Crawford students sang a few songs, shared Bible verses and spoke from the heart about what it was like to be at the #TorontoStrong memorial at Olive Square. Those present also had the opportunity to speak with passersby and residents of the neighbourhood. Before returning to school, they formed a prayer circle; then a few students and Pastor Saugh led out in prayer for the three police officers from 32 Division who came to join them, the neighbourhood and the victims’ families.
Shared Gamez, “It was a wonderful experience to pray for and thank some of the officers who joined us at Olive Square from 32 Division. It was also very sobering to meet a gentleman who lives in a condo in the area. He told me that every morning he looks out his condo window and can see the #TorontoStrong memorial reminding him of the tragedy. He thanked us for sharing our songs and taking the time to be there. It was a privilege to be able to serve our community in some small way.”
Crawford students were also greatly moved by the visit to Olive Square. Said Kenya Murray, Grade 10, “I was enthusiastic and anxious about visiting the Toronto Strong memorial that day! My brother and friend both travel along Yonge St. and all I kept thinking was ‘What if it had been them? It could have been any of us!’”
For Crawford students and faculty alike, the Yonge St. tragedy was a reminder that these tragedies aren’t just happening across the globe but right in our neighbourhoods, that we should live each day with intention, never take anything for granted and always live right with the Lord.
Adventist Pastors and Chaplains Offering Prayer and Counsel
Near the crime scene are several impromptu memorial sites covered with bouquets of flowers, condolence notes in multiple languages and handwritten signs with prayers and well wishes. Last week, in cooperation with City of Toronto officials, local Adventist pastors set up canopies near the main memorial in front of Mel Lastman Square. For nearly a week, beginning Monday, April 30, they provided a place where people could stop by to talk, debrief and pray or be prayed for, as desired.
Spearheading this effort was Pastor Darren Godsoe of the nearby Willowdale Seventh-day Adventist Church, who secured permission and organized Metro North Central pastors. He spoke of a slow, steady stream of receptive visitors. “One resident of the area thanked us for being there and told us that what we are doing is really needed. She said we needed to be there for not just three days but three weeks!” In fact, the need was so great that they extended their stay from the planned three days (Monday, April 30, to Wednesday, May 2) to Sunday, May 6.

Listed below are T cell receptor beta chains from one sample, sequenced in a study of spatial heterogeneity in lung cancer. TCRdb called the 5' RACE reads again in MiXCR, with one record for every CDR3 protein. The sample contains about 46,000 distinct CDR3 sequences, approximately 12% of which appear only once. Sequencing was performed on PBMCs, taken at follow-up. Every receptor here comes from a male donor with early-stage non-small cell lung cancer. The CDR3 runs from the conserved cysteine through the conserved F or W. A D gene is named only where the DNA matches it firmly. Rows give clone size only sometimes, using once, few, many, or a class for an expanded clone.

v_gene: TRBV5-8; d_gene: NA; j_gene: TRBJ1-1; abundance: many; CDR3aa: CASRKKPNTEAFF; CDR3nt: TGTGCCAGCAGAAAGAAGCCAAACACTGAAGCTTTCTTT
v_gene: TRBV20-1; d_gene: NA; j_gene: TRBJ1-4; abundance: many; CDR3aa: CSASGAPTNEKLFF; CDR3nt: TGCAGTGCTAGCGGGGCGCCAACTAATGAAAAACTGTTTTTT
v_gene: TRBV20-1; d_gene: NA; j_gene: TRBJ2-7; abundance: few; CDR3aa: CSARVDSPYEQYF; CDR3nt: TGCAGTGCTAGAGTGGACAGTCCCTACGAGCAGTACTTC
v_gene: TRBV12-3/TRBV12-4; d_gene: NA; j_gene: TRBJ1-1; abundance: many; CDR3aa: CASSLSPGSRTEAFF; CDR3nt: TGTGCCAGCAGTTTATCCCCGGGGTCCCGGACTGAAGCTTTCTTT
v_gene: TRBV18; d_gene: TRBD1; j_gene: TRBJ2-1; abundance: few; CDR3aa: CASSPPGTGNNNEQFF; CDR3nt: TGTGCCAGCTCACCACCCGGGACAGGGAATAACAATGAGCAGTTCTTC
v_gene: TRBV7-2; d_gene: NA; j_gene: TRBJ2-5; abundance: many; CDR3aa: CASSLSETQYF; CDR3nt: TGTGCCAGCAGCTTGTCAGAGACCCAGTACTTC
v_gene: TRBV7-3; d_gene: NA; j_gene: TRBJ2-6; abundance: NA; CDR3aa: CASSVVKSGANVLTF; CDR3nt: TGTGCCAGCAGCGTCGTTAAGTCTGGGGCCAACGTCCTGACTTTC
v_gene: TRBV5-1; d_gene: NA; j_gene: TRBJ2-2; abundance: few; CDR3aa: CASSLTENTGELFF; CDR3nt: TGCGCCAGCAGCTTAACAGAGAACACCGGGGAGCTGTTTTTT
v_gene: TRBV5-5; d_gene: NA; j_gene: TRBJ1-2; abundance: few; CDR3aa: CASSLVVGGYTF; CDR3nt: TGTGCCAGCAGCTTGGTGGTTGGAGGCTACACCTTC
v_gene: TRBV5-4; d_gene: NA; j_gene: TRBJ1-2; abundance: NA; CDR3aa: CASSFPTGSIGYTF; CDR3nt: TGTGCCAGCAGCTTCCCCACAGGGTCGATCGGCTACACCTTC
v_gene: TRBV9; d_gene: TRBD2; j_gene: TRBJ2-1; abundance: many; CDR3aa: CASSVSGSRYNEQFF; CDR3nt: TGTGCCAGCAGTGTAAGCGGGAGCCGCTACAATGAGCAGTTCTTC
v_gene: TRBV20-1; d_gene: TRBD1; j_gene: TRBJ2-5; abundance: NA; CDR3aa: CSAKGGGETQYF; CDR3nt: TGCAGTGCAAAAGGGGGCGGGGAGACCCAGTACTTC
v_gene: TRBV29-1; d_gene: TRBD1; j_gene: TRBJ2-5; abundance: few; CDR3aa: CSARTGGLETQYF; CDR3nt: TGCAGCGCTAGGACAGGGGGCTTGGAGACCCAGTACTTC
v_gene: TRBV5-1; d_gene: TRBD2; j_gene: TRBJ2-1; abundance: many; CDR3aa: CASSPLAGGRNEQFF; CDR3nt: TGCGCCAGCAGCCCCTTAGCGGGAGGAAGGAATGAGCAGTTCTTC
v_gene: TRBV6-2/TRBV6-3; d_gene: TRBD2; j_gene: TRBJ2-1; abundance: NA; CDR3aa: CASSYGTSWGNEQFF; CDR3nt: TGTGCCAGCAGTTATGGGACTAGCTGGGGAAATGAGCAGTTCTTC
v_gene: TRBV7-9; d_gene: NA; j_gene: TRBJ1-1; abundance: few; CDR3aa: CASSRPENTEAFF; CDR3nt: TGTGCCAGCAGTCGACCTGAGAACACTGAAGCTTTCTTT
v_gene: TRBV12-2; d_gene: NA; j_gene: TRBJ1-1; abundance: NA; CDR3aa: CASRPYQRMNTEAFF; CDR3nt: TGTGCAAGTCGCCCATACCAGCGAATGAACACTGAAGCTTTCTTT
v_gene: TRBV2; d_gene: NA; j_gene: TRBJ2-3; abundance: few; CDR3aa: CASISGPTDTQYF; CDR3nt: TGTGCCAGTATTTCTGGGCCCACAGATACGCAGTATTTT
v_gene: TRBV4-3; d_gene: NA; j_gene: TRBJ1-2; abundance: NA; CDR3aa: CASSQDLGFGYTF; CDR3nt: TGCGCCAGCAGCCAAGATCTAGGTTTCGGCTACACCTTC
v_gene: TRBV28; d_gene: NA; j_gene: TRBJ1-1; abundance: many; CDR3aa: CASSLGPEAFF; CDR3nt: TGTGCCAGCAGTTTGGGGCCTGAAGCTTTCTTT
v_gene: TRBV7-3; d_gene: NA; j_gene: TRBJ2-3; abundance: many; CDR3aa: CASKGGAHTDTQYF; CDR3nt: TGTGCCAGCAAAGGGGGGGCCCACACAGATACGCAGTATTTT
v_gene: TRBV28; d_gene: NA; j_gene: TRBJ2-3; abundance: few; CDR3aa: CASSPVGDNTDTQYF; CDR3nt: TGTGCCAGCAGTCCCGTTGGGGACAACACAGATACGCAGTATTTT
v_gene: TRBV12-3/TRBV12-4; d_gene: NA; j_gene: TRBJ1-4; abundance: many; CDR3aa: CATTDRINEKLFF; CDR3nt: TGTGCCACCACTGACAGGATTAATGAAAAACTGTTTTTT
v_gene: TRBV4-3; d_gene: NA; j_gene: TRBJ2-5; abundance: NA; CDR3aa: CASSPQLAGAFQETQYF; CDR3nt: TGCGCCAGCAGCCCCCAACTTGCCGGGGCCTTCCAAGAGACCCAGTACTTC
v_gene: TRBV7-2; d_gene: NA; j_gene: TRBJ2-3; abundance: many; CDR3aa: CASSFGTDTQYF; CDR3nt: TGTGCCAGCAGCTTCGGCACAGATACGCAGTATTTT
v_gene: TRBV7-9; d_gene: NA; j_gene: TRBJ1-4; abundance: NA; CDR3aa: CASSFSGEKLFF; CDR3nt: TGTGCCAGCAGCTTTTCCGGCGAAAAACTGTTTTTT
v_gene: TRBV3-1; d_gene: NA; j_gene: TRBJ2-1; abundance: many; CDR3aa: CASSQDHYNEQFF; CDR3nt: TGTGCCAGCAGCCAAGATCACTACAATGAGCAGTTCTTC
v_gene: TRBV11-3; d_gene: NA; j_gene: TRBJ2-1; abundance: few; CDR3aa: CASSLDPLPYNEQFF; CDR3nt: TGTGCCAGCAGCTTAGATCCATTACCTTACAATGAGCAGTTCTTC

Godsoe noted that, through this effort, they also made connections with city and community leaders, who gave their full support; for instance, the ‘I Love Willowdale’ community organization requested that a representative from Willowdale Adventist Church attend their weekly planning meetings.
Joining the pastors were Ontario Conference president, Pastor Mansfield Edwards, and Maria McClean, Health & Prayer Ministries director and a clinical chaplain. McClean, who stayed until the 6th, had the opportunity to speak to a wide range of people, including a surviving victim, area residents, witnesses, bystanders who rendered first aid and CPR, friends, family and coworkers of the victims (both killed and surviving) and people who worked with others who had narrowly escaped injury.
McClean noted that, as they shared their stories, “what stood out [to me] was the deep, deep pain that was communicated, not only verbally, but also non-verbally, through tears and shaking their heads.” She added, “I was happy to be there to provide emotional and spiritual support, not as an Adventist to witness but as a human being, walking alongside other human beings, offering comfort.”
Christelle Agboka, Ontario Conference communications director
With contribution from Judy Gamez, Crawford Adventist Academy development director